A meteor hit the moon during the lunar eclipse in January

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Photo: ‘Super blood wolf moon’ inks Durango skies

Lunar meteorite impacts have been filmed previously; this marks the first time one was filmed during a total lunar eclipse.

In the video, the lunar impact flash was spotted on the top-left half of the moon at 0441 GMT on January 21 and was captured by telescopes operating in the framework of Spain's Moons Impacts Detection and Analysis System (MIDAS) Survey.

Durango-area residents were treated to a rare celestial event Sunday night known as a "super blood wolf moon" lunar eclipse. A luminous full moon is anathema to such detections, but a total lunar eclipse, painting the moon in darkness, changed that.

On this occasion, Madiedo doubled the number of telescopes trained on different parts of the moon - from four to eight - in the hope of seeing an impact. Their software immediately logs the flashes and identifies their exact location on the lunar surface to an accuracy of about 0.001 seconds.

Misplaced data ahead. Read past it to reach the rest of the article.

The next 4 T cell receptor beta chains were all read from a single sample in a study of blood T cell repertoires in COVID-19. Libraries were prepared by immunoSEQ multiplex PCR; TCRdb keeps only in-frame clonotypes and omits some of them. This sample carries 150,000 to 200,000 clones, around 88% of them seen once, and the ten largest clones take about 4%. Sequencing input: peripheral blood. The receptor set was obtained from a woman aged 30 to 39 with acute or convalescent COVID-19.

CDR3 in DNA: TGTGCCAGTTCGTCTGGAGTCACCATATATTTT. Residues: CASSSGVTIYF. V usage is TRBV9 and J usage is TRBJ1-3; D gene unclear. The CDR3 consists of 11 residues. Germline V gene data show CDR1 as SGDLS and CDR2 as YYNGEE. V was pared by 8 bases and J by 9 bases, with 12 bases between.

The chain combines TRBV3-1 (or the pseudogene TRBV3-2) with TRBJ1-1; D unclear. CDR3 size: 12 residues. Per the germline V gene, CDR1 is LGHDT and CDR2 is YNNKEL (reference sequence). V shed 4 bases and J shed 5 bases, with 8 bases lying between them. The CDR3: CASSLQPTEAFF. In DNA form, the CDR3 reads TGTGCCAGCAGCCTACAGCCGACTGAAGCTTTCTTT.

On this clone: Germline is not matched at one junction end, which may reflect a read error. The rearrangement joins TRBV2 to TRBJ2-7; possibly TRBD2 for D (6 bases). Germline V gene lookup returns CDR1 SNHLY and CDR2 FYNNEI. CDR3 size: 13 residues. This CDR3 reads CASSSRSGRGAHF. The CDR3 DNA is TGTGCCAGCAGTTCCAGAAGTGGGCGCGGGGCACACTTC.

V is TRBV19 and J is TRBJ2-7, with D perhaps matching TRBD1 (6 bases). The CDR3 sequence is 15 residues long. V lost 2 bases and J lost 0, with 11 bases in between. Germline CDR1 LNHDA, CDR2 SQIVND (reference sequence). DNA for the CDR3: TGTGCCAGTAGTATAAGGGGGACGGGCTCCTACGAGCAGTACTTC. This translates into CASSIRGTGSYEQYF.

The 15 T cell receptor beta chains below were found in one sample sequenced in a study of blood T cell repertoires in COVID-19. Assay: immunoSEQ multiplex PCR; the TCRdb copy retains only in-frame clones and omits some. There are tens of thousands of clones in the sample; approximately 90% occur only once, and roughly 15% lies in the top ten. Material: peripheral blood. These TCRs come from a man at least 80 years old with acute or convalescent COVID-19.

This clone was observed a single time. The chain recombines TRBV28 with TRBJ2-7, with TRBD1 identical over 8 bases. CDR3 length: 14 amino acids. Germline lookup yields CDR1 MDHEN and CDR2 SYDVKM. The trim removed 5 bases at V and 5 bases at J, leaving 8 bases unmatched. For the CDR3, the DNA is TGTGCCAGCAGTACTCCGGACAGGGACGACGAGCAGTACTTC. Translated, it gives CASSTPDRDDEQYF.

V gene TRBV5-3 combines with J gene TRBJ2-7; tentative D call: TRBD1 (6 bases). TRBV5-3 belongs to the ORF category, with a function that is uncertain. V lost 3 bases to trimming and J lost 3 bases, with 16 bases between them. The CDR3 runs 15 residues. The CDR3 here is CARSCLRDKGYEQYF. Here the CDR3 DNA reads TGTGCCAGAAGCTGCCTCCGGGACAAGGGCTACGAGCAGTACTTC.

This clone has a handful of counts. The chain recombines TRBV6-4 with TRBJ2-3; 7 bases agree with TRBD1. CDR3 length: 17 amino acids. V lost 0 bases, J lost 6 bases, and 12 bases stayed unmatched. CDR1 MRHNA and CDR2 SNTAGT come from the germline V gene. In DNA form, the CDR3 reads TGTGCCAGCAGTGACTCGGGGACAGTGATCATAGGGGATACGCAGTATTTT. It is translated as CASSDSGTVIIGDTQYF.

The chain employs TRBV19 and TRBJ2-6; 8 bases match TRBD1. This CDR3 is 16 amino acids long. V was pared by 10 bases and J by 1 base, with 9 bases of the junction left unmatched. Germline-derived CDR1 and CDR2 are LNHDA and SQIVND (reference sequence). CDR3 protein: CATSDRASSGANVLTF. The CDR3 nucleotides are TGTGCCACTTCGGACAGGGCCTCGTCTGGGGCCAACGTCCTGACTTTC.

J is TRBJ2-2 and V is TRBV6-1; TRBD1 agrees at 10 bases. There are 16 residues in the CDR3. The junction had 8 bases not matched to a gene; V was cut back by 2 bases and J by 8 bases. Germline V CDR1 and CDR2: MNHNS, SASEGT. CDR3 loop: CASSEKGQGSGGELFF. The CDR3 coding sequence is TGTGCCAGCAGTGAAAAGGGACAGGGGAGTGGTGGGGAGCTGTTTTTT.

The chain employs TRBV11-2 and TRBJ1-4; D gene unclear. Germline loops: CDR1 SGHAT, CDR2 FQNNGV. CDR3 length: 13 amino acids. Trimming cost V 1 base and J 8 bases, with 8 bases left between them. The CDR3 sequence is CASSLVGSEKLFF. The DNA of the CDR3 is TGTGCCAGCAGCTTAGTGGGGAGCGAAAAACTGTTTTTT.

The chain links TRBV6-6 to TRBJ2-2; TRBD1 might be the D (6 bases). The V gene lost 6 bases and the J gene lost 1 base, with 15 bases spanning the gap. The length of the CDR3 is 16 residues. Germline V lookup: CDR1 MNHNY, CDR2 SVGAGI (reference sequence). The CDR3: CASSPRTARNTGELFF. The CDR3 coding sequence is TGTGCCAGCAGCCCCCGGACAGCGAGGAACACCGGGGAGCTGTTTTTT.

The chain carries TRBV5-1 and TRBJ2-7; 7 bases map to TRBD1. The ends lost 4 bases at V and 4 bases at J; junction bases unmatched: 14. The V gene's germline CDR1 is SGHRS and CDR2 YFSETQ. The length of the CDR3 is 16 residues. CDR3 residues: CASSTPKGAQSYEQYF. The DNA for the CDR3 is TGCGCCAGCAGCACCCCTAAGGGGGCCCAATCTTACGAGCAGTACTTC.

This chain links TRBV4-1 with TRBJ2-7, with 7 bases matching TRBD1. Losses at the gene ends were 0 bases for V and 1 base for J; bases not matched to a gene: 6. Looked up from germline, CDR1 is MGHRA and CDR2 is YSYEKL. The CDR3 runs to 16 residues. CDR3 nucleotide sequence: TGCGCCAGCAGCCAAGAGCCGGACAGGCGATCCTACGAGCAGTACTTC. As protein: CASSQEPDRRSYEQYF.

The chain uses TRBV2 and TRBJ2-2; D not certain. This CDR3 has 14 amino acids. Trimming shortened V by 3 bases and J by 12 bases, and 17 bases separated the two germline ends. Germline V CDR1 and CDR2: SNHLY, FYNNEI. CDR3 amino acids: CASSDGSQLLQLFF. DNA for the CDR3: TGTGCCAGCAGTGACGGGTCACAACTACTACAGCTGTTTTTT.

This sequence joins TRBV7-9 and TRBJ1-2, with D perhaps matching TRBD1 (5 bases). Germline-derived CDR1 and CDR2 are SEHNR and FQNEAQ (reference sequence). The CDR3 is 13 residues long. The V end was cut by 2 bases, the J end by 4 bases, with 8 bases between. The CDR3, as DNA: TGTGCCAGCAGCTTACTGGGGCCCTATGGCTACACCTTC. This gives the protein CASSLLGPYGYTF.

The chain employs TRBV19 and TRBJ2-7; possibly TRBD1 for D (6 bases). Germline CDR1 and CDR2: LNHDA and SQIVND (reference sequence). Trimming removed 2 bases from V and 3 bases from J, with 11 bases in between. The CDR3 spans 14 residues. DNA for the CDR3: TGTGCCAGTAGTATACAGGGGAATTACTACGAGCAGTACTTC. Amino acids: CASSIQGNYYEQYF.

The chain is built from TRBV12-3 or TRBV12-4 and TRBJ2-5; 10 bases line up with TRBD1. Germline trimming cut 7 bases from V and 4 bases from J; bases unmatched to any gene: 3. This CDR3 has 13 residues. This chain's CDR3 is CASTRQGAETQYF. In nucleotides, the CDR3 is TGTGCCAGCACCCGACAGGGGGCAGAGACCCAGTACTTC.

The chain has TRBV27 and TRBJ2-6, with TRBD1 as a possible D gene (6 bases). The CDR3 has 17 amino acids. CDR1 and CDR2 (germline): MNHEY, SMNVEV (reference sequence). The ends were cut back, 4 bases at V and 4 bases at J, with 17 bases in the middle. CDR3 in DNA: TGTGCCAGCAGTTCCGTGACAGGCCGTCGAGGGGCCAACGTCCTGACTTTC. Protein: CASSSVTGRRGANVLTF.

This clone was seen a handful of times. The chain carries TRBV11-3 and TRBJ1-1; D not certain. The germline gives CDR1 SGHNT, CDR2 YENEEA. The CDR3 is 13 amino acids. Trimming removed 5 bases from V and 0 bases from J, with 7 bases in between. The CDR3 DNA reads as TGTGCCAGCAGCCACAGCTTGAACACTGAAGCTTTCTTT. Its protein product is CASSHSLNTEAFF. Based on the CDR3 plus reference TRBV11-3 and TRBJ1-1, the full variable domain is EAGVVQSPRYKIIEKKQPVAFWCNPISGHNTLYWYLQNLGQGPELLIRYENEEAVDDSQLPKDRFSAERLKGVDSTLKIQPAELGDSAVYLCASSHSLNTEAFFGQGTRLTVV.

Although scientists still have not formally calculated the size of the space rock that collided with the Moon, Madedo believes that it weighed about two kilograms and was about the size of a soccer ball.

A blood moon is another name given to a total lunar eclipse, which happens when the Earth moves in between the sun and the moon.

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'I was really, really happy when this happened, ' he told New Scientist.

The Impact of a small meteorite on the moon is generally hard to spot from the Earth as the ephemeral flash of light is often outshined by the bright moon light. "I did not want to miss any potential impact event", he explained in an email. "I was really exhausted when the eclipse was over".

According to Gizmodo, astronomers first started monitoring lunar impacts in 1997.

"I jumped out of the chair I was sitting on".

Multiple telescope feeds captured the impact, which likely left behind a fresh crater on the pockmarked moon.

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